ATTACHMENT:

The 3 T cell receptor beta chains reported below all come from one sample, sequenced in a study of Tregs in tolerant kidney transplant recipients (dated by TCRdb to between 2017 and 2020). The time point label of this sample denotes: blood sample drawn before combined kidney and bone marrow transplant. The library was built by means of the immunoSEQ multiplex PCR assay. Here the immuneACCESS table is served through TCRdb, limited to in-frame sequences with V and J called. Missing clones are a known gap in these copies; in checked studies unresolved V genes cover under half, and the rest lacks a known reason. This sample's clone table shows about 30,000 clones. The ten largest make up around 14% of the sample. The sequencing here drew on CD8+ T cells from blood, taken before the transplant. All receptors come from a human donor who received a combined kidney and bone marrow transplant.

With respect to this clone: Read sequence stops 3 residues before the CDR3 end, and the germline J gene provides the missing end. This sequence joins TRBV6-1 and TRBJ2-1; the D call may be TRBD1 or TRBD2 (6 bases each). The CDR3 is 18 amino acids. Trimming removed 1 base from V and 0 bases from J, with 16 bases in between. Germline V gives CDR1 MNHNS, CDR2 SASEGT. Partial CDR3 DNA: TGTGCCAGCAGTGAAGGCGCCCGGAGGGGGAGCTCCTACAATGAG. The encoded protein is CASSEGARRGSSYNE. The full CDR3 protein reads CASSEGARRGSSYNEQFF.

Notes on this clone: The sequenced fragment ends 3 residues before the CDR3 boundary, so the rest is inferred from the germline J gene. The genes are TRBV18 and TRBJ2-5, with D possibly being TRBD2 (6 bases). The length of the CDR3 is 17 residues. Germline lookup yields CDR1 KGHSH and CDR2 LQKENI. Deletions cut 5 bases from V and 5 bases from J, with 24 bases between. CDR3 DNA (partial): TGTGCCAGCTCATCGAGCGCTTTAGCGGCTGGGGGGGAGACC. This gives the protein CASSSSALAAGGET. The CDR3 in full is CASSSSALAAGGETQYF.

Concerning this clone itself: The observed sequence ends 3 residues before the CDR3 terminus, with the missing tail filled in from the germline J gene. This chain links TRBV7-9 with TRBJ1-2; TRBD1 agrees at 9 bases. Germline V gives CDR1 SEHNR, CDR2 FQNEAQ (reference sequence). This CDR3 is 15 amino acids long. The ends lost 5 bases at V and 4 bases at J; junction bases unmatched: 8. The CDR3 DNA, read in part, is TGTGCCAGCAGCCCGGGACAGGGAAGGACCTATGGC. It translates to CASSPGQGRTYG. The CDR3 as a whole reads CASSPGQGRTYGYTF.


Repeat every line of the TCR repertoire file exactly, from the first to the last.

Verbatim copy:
The 3 T cell receptor beta chains reported below all come from one sample, sequenced in a study of Tregs in tolerant kidney transplant recipients (dated by TCRdb to between 2017 and 2020). The time point label of this sample denotes: blood sample drawn before combined kidney and bone marrow transplant. The library was built by means of the immunoSEQ multiplex PCR assay. Here the immuneACCESS table is served through TCRdb, limited to in-frame sequences with V and J called. Missing clones are a known gap in these copies; in checked studies unresolved V genes cover under half, and the rest lacks a known reason. This sample's clone table shows about 30,000 clones. The ten largest make up around 14% of the sample. The sequencing here drew on CD8+ T cells from blood, taken before the transplant. All receptors come from a human donor who received a combined kidney and bone marrow transplant.

With respect to this clone: Read sequence stops 3 residues before the CDR3 end, and the germline J gene provides the missing end. This sequence joins TRBV6-1 and TRBJ2-1; the D call may be TRBD1 or TRBD2 (6 bases each). The CDR3 is 18 amino acids. Trimming removed 1 base from V and 0 bases from J, with 16 bases in between. Germline V gives CDR1 MNHNS, CDR2 SASEGT. Partial CDR3 DNA: TGTGCCAGCAGTGAAGGCGCCCGGAGGGGGAGCTCCTACAATGAG. The encoded protein is CASSEGARRGSSYNE. The full CDR3 protein reads CASSEGARRGSSYNEQFF.

Notes on this clone: The sequenced fragment ends 3 residues before the CDR3 boundary, so the rest is inferred from the germline J gene. The genes are TRBV18 and TRBJ2-5, with D possibly being TRBD2 (6 bases). The length of the CDR3 is 17 residues. Germline lookup yields CDR1 KGHSH and CDR2 LQKENI. Deletions cut 5 bases from V and 5 bases from J, with 24 bases between. CDR3 DNA (partial): TGTGCCAGCTCATCGAGCGCTTTAGCGGCTGGGGGGGAGACC. This gives the protein CASSSSALAAGGET. The CDR3 in full is CASSSSALAAGGETQYF.

Concerning this clone itself: The observed sequence ends 3 residues before the CDR3 terminus, with the missing tail filled in from the germline J gene. This chain links TRBV7-9 with TRBJ1-2; TRBD1 agrees at 9 bases. Germline V gives CDR1 SEHNR, CDR2 FQNEAQ (reference sequence). This CDR3 is 15 amino acids long. The ends lost 5 bases at V and 4 bases at J; junction bases unmatched: 8. The CDR3 DNA, read in part, is TGTGCCAGCAGCCCGGGACAGGGAAGGACCTATGGC. It translates to CASSPGQGRTYG. The CDR3 as a whole reads CASSPGQGRTYGYTF.